Akiko Takizawa is a Japanese artist based in London. The exhibition, Over the Parched Field, showcases a selection of Takizawa’s photographs since 2006, including new works made especially for the exhibition. This is Takizawa’s first solo show in London.
Her latest series of photographs were taken in a volcanic mountain area, Osorezan in Aomori, where people go to talk to their deceased family members through a medium. Aomori is in the Tohoku area where local people live in a traditional close-knit society to survive in the severe natural environment. Takizawa grew up in a culture with a blurred border between life and death. Since she was young, she felt as if she was observing the world through the eyes of a third person. This sense of detachment to her surroundings adds an intriguing factor to the choice of the motifs in her works. Takizawa says “I feel that my camera acts as an aerial – to detect signals carrying urgent messages”. Some of her images capture the traditional and rapidly disappearing Japanese attitudes towards families and communities. One can see the distinctive switch to a more positive tone in the atmosphere she observes. Takizawa says that Osorezan (which means ‘Fear Mountain’) is one of the few places where her soul feels purely happy, even though the place sharpens her sense of isolation and solitude.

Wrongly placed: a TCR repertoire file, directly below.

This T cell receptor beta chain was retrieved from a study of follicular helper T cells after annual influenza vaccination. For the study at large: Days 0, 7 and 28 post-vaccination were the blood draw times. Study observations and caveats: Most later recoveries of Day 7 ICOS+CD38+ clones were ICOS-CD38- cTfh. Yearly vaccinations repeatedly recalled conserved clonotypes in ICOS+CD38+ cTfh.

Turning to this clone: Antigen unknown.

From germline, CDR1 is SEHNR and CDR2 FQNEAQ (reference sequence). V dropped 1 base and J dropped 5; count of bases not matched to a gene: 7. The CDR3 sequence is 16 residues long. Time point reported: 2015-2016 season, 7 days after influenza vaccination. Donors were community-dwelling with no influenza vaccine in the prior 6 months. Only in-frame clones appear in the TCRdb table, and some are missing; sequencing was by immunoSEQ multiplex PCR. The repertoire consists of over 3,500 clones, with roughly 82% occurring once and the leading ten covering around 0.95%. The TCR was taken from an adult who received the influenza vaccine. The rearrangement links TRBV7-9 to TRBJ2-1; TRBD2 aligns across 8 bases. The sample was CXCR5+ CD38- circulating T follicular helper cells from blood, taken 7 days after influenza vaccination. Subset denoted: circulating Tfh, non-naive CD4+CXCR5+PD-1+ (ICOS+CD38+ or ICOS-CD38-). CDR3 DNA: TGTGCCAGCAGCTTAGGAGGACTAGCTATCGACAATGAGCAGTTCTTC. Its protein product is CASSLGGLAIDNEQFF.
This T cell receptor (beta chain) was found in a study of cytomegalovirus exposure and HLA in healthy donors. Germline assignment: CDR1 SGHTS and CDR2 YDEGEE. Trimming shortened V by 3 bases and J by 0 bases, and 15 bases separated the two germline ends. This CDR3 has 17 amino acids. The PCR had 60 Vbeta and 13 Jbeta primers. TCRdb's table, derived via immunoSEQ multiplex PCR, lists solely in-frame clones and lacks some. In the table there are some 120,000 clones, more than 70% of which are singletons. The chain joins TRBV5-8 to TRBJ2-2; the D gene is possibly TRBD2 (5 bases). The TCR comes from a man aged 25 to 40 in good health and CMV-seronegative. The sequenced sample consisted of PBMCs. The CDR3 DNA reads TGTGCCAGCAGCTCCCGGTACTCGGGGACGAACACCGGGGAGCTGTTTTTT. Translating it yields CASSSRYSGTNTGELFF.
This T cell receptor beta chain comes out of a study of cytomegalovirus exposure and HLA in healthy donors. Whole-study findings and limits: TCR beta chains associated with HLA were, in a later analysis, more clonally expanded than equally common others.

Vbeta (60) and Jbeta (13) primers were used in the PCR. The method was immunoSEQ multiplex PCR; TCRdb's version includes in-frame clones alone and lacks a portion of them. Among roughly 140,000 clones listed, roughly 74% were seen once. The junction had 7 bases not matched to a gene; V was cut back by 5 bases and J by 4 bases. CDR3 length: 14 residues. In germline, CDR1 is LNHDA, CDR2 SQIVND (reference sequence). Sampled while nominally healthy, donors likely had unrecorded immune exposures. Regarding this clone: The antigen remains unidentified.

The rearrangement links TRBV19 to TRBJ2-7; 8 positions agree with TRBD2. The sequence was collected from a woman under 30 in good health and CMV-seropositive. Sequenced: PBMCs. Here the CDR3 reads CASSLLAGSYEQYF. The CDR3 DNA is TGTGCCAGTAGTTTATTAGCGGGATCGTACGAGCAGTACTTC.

Takizawa’s exhibition at Daiwa Foundation Japan House is supported by the printing company Benrido. Based in Kyoto, Benrido has over a hundred years’ experience in the disappearing art of collotype, which requires skilful craftsmanship. The images in Takizawa’s latest series are printed using the technique of collotype, on special Washi (traditional Japanese paper).
The artist was introduced by Dr Simon Baker, Curator of Photography and International Art at the Tate Gallery.
Akiko Takizawa was born in Fukuoka in 1971 and completed her MA in Printmaking at the Royal College of Art in 2006. Her interdisciplinary practices involve not only photography but filming and performing art. Her work was selected for Bloomberg New Contemporaries in 2006 and the exhibition toured from Liverpool to London. Her work was shortlisted for the Hitotsubo Award, one of the most prestigious photographic competitions in Japan. She was also awarded the University of Abertay Visual Arts Prize (2002), the Dundee Contemporary Arts Print Studio Residency Prize (2002), the London Print Studio Award (2002) and the Printmaking Today Award (2000).